Paris: Police banned demonstrations outside the Chinese embassy in Paris on Thursday but critics of China’s human rights record stepped up protests elsewhere in the world to mark the start of the Beijing Olympics.
Police in the French capital said they did not want a repeat of the “violent disturbances” that broke out in April when the Olympic torch passed through Paris, when activists angry at China’s crackdown in Tibet disrupted the route.
They banned any protests outside the embassy on Thursday and Friday, when the Games officially open, including a demonstration planned Friday by a coalition including media watchdog Reporters Without Borders.
RSF is challenging the ruling in court, and a separate rally at the Trocadero plaza near the Eiffel Tower will still go ahead as planned at 1:00 pm Friday, to coincide with the Olympic opening ceremony in Beijing.
Olympics symbolizes 3 decades of economic reforms
China has painted the Games as a celebration of three decades of economic reforms and hopes the event will showcase a rapidly modernizing country.
But activists across the world are using the Games to pressure Beijing over its rule of Tibet and heavily Muslim Xinjiang province, the arrests of dissidents, Internet censorship and concerns about Chinese foreign policy.
A total of 127 athletes, including more than 40 competing in the Games, have called on China’s President Hu Jintao to seek a peaceful solution to the Tibet issue and improve the rights situation, according to an open letter posted online.
Protests in Washington, Ottawa, India
In Washington, scores of activists protested in front of the Chinese embassy, shouting “Beijing Olympics, Genocide Olympics,” “China lie, People die” and “Stop the killing in Tibet, Stop the Killing in East Turkestan.”
Uighurs, a Turkic-speaking people, have expressed anger at what they say has been decades of repressive communist Chinese rule in Xinjiang. Security was tight with policemen and police cars lined up in front of the embassy.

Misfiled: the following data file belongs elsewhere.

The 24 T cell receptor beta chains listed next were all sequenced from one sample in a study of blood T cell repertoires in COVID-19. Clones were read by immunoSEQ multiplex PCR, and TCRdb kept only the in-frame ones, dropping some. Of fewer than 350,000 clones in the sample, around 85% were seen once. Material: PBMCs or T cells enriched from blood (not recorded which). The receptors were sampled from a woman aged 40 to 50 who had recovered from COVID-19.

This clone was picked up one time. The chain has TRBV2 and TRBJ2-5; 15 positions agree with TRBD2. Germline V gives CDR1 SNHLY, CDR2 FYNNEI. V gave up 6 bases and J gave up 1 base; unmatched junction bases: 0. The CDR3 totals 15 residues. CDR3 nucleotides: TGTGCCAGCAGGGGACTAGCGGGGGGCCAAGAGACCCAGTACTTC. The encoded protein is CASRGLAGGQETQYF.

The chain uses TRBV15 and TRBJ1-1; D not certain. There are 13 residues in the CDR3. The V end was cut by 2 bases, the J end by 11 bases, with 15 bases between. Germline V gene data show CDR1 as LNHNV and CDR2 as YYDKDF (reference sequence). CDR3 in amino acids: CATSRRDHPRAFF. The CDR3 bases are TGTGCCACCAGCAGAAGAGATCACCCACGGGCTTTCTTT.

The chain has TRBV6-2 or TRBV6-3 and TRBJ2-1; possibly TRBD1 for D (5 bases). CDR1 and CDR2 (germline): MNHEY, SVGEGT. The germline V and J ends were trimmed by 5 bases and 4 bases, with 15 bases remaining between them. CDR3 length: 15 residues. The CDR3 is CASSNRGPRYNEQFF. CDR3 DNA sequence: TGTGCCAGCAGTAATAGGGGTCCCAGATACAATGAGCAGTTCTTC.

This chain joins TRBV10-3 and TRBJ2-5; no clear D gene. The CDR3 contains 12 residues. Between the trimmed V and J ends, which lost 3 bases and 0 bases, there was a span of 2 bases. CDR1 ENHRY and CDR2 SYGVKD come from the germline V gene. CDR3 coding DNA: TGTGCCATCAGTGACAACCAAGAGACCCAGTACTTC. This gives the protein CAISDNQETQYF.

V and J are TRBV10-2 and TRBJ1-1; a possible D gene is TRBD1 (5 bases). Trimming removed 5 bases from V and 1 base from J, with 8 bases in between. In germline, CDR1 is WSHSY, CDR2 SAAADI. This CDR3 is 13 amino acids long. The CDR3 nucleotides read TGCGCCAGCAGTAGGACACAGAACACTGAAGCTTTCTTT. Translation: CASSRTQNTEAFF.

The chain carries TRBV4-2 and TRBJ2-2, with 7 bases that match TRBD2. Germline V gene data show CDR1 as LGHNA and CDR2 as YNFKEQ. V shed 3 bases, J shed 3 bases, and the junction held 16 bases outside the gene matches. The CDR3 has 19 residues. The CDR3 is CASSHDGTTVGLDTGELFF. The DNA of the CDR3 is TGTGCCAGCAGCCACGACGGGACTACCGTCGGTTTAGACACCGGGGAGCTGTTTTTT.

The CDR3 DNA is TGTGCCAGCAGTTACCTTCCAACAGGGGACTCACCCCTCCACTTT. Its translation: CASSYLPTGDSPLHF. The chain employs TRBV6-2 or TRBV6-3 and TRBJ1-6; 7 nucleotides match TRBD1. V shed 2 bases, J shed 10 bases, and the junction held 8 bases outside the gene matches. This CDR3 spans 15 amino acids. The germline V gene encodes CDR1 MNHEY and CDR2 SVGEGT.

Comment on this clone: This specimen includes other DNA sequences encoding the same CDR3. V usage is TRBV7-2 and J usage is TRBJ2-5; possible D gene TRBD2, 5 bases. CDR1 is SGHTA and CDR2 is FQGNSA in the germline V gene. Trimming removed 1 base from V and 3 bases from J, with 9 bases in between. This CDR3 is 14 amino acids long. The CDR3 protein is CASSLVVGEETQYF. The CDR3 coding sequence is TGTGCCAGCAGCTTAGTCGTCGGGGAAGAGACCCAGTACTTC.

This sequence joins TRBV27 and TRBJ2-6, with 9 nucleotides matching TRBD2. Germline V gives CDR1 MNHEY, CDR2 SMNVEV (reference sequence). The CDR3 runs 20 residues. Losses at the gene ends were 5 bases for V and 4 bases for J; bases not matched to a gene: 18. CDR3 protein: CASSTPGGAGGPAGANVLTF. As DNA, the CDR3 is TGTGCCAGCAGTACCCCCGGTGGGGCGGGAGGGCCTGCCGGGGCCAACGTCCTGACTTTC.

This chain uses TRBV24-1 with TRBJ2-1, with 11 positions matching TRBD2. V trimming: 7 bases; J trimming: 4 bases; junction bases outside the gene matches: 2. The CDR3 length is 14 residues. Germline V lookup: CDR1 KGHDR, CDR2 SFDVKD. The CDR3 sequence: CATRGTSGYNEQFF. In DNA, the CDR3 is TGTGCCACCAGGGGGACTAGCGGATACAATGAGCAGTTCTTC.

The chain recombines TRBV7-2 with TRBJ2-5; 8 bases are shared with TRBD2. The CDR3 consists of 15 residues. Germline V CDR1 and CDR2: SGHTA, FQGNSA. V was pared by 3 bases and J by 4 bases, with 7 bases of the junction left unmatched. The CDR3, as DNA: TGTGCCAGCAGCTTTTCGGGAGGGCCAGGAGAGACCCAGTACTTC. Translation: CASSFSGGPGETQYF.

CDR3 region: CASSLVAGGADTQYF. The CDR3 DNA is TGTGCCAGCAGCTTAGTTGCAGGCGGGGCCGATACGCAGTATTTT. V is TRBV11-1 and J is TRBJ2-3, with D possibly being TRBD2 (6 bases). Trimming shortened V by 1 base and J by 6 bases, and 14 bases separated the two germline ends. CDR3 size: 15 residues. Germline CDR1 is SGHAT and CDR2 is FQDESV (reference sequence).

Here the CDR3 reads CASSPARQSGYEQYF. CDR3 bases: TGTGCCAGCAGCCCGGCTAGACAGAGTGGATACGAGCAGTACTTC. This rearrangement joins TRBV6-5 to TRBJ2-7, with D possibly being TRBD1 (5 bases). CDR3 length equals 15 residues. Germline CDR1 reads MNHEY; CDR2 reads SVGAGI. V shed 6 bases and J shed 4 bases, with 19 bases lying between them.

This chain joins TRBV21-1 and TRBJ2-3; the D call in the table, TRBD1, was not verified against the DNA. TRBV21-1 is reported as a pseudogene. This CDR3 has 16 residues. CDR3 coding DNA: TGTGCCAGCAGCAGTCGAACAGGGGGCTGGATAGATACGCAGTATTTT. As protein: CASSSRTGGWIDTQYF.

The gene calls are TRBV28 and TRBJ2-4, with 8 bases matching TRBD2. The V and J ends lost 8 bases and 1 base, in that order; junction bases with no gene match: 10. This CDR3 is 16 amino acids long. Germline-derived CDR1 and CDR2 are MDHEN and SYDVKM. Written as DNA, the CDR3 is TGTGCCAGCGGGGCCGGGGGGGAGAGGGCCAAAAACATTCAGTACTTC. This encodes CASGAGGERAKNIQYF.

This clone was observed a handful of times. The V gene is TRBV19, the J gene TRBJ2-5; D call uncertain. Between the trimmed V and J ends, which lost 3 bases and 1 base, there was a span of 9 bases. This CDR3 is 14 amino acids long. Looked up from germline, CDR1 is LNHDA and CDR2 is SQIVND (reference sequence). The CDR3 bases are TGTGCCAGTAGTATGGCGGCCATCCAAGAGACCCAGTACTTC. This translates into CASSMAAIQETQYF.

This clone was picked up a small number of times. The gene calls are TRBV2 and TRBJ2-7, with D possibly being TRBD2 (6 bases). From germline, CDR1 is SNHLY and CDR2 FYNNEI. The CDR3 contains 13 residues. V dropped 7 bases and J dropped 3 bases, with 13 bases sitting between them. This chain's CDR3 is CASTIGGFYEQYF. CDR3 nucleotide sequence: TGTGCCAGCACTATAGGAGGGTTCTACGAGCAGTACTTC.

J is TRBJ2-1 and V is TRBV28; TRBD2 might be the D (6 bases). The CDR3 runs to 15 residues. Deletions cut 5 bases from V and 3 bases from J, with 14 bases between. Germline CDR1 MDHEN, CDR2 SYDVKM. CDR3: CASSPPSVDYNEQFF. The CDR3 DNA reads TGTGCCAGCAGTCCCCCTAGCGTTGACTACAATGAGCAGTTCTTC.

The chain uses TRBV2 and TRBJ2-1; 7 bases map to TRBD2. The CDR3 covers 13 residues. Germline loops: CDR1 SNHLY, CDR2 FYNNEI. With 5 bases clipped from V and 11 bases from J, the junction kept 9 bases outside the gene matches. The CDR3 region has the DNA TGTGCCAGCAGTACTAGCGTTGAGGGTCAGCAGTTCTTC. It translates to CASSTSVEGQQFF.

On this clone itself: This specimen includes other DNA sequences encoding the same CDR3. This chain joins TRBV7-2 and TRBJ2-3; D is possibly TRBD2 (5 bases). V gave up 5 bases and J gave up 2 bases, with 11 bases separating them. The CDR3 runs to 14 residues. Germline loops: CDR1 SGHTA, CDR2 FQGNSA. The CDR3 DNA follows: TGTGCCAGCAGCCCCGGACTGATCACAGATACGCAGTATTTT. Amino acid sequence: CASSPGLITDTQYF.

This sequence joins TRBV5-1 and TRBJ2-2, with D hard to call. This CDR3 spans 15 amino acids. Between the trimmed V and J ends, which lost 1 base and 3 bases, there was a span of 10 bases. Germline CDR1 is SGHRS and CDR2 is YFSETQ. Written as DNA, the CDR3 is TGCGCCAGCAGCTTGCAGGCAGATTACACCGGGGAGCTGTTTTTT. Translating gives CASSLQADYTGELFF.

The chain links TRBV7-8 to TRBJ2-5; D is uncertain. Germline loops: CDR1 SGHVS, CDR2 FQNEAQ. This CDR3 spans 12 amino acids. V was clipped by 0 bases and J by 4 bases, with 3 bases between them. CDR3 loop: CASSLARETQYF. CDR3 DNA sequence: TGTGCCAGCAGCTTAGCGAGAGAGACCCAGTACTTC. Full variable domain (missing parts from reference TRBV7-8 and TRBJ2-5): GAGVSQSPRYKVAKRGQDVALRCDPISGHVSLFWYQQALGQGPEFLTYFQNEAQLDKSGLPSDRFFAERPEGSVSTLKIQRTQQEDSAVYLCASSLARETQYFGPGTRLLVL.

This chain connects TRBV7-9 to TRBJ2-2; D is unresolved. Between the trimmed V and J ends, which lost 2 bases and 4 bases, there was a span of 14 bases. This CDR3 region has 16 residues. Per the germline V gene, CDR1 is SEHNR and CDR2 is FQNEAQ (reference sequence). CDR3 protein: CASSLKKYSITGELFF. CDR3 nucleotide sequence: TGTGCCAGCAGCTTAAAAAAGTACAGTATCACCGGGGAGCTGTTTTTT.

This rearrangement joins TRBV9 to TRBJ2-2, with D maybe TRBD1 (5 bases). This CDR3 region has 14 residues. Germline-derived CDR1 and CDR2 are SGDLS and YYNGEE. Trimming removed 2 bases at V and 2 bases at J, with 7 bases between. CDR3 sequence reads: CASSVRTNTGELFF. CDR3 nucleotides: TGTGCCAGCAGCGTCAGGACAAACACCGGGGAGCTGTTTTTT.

Jo Jinhae, a 21-year old North Korean who fled to the United States, was on her sixth day of a hunger strike Thursday in front of the embassy, protesting Beijing’s forced repatriation of North Korean refugees from China.
“The human rights abuses of North Korean refugees must stop,” said Jo, who had been jailed four times in North Korea after being repatriated from China. She said she had been informed her three brothers had died on repatriation.
In Ottawa, some 300 protestors demonstrated against rights violations for a second consecutive day in front of the Chinese embassy.
March in New Delhi
In India, home to more than 100,000 Tibetan refugees including the Dalai Lama, about 1,000 Tibetans staged a march in New Delhi, carrying Tibetan flags and shouting “Say no to Beijing Olympics” and “No Olympics in China.”
In neighbouring Nepal about 600 Tibetans were detained after they clashed with police while protesting in Kathmandu, police and eyewitnesses said.
About 1,500 Tibetan exiles had gathered in the city to demonstrate against the Chinese crackdown in Tibet. The clashes broke out after monks and nuns praying and chanting mantras refused to disperse.
Arrests in Beijing
In Beijing itself, three US Christians were forcefully dragged from Tiananmen Square -- scene of a 1989 massacre of pro-democracy protesters -- as they prayed publicly, according to a statement on their behalf.
On Wednesday, two US and two British activists had staged a dramatic protest in the city, unveiling giant “Free Tibet” banners near the stadium where the Games will open-- a move that got them immediately deported, their group said.
In London the Free Tibet campaign was due to hold a protest in front of the Chinese embassy on Friday. They planned to unveil Tibetan flags there at 1208 GMT -- the moment when the Olympics officially kick off.